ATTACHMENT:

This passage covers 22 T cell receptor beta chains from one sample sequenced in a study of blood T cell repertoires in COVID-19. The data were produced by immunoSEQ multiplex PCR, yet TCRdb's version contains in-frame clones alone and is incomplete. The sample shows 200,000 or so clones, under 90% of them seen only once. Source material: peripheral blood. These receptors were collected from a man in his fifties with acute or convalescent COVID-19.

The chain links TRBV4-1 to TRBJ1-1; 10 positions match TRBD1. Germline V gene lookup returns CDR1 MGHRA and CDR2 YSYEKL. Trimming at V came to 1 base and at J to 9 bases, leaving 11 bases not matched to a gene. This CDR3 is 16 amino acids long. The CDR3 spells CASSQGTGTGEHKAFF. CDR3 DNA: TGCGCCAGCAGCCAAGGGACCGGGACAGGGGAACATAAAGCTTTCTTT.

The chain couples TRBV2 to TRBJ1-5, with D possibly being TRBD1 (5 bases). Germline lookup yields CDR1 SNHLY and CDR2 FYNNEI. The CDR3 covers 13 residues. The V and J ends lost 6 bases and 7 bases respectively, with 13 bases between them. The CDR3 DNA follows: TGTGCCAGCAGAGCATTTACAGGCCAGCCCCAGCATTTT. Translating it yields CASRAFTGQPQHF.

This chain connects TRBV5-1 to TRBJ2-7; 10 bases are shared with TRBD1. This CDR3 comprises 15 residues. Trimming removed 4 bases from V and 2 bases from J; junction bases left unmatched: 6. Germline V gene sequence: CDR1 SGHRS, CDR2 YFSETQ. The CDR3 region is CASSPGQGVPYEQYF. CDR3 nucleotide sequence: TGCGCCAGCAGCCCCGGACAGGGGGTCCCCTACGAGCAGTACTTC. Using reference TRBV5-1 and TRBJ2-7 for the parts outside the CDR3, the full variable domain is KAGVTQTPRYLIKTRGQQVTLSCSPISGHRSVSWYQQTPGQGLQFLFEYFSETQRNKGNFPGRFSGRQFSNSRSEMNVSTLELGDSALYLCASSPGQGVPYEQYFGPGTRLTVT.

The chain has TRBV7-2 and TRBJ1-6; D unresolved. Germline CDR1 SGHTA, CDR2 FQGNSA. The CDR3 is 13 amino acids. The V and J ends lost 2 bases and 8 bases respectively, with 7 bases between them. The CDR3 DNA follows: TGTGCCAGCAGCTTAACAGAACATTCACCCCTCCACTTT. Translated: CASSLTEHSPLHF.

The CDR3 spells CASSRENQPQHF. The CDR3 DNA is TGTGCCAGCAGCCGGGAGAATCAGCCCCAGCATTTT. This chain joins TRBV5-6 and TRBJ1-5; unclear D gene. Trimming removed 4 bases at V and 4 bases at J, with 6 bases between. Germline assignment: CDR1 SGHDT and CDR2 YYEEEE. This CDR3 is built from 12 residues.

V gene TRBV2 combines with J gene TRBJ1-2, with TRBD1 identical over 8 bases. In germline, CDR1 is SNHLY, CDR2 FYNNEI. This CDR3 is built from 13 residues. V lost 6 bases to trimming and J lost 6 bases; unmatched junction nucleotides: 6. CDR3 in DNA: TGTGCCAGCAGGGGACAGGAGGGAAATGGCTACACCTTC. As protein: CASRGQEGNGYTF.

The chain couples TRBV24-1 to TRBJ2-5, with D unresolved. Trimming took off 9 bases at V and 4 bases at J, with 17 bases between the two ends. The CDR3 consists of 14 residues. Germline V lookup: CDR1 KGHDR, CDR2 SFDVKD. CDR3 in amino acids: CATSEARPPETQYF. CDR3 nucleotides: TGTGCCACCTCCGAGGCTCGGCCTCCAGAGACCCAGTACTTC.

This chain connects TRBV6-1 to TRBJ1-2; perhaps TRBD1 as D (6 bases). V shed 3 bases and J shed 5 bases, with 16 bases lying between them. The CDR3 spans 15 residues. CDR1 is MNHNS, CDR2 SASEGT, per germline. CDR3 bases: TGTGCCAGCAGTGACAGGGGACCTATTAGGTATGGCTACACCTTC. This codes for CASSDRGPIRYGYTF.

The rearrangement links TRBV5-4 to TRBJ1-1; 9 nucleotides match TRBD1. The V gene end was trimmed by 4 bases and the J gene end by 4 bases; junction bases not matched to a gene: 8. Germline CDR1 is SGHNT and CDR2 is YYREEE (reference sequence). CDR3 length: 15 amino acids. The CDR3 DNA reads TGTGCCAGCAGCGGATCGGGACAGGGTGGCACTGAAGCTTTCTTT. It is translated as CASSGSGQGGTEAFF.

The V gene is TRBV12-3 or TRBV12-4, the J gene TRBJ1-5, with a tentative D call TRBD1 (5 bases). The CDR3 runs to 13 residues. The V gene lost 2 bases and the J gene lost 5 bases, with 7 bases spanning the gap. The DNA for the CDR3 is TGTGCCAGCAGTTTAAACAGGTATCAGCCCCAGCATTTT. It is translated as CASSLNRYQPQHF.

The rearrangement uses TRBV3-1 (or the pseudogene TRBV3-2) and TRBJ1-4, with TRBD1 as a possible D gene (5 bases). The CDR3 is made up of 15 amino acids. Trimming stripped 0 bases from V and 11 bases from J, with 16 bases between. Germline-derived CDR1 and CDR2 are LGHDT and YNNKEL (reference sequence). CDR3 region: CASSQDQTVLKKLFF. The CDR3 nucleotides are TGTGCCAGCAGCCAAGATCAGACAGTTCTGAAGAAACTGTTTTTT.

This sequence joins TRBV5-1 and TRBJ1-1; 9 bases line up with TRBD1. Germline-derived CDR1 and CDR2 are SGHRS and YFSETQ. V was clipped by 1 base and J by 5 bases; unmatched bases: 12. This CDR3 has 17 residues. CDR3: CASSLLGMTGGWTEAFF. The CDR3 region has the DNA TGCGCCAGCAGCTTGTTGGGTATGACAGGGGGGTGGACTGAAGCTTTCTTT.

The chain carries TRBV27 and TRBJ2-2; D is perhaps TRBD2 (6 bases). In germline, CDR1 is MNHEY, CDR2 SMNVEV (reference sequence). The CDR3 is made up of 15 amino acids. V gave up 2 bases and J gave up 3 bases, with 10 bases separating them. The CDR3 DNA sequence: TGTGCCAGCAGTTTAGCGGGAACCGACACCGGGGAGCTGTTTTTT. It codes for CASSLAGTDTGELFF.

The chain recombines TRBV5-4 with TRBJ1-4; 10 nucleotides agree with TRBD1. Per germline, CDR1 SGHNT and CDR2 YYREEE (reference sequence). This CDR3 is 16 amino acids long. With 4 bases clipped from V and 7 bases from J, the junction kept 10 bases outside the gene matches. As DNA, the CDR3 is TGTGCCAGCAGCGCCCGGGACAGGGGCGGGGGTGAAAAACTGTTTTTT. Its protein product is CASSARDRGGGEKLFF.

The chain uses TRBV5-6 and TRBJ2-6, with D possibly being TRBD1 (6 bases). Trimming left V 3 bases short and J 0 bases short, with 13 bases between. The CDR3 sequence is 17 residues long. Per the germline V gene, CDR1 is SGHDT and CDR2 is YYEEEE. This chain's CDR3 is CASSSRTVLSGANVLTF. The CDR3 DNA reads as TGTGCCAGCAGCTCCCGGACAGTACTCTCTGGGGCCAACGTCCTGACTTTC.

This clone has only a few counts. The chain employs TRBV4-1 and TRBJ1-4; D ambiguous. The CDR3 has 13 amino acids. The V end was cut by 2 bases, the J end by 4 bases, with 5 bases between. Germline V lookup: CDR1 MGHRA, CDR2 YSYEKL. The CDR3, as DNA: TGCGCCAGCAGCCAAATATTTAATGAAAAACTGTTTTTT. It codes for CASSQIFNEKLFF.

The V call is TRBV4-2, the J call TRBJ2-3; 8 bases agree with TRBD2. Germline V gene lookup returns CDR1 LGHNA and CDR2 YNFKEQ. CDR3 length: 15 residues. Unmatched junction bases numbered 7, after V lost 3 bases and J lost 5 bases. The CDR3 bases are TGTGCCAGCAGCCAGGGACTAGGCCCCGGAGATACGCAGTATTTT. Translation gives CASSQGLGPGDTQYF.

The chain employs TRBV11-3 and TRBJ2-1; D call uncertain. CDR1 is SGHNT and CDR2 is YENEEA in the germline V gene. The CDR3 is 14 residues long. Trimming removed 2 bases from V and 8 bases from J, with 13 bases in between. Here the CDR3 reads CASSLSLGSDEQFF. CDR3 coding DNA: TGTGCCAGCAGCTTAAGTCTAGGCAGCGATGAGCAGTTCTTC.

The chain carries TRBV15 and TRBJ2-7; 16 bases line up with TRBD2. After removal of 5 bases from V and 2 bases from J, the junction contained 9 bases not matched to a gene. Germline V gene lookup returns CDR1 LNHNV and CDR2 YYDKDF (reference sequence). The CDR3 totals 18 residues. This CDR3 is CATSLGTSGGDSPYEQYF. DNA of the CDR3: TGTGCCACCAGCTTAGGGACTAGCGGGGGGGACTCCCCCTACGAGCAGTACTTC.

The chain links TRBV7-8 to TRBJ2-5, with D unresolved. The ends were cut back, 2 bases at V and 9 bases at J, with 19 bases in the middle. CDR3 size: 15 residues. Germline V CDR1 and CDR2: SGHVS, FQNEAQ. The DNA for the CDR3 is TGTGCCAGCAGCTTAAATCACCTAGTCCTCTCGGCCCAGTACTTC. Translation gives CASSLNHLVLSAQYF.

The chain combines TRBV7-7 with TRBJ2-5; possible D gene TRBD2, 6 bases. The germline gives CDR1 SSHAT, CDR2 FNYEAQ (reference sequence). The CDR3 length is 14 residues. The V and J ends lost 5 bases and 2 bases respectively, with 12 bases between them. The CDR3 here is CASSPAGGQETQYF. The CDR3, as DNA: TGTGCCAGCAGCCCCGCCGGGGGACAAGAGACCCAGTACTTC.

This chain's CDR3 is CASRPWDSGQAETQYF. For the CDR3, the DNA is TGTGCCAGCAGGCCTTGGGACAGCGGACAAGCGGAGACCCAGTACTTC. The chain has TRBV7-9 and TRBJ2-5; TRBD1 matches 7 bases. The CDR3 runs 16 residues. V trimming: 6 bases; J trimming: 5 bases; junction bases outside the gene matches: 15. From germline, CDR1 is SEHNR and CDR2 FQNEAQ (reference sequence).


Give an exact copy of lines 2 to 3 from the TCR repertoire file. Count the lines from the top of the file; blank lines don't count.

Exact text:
The chain links TRBV4-1 to TRBJ1-1; 10 positions match TRBD1. Germline V gene lookup returns CDR1 MGHRA and CDR2 YSYEKL. Trimming at V came to 1 base and at J to 9 bases, leaving 11 bases not matched to a gene. This CDR3 is 16 amino acids long. The CDR3 spells CASSQGTGTGEHKAFF. CDR3 DNA: TGCGCCAGCAGCCAAGGGACCGGGACAGGGGAACATAAAGCTTTCTTT.

The chain couples TRBV2 to TRBJ1-5, with D possibly being TRBD1 (5 bases). Germline lookup yields CDR1 SNHLY and CDR2 FYNNEI. The CDR3 covers 13 residues. The V and J ends lost 6 bases and 7 bases respectively, with 13 bases between them. The CDR3 DNA follows: TGTGCCAGCAGAGCATTTACAGGCCAGCCCCAGCATTTT. Translating it yields CASRAFTGQPQHF.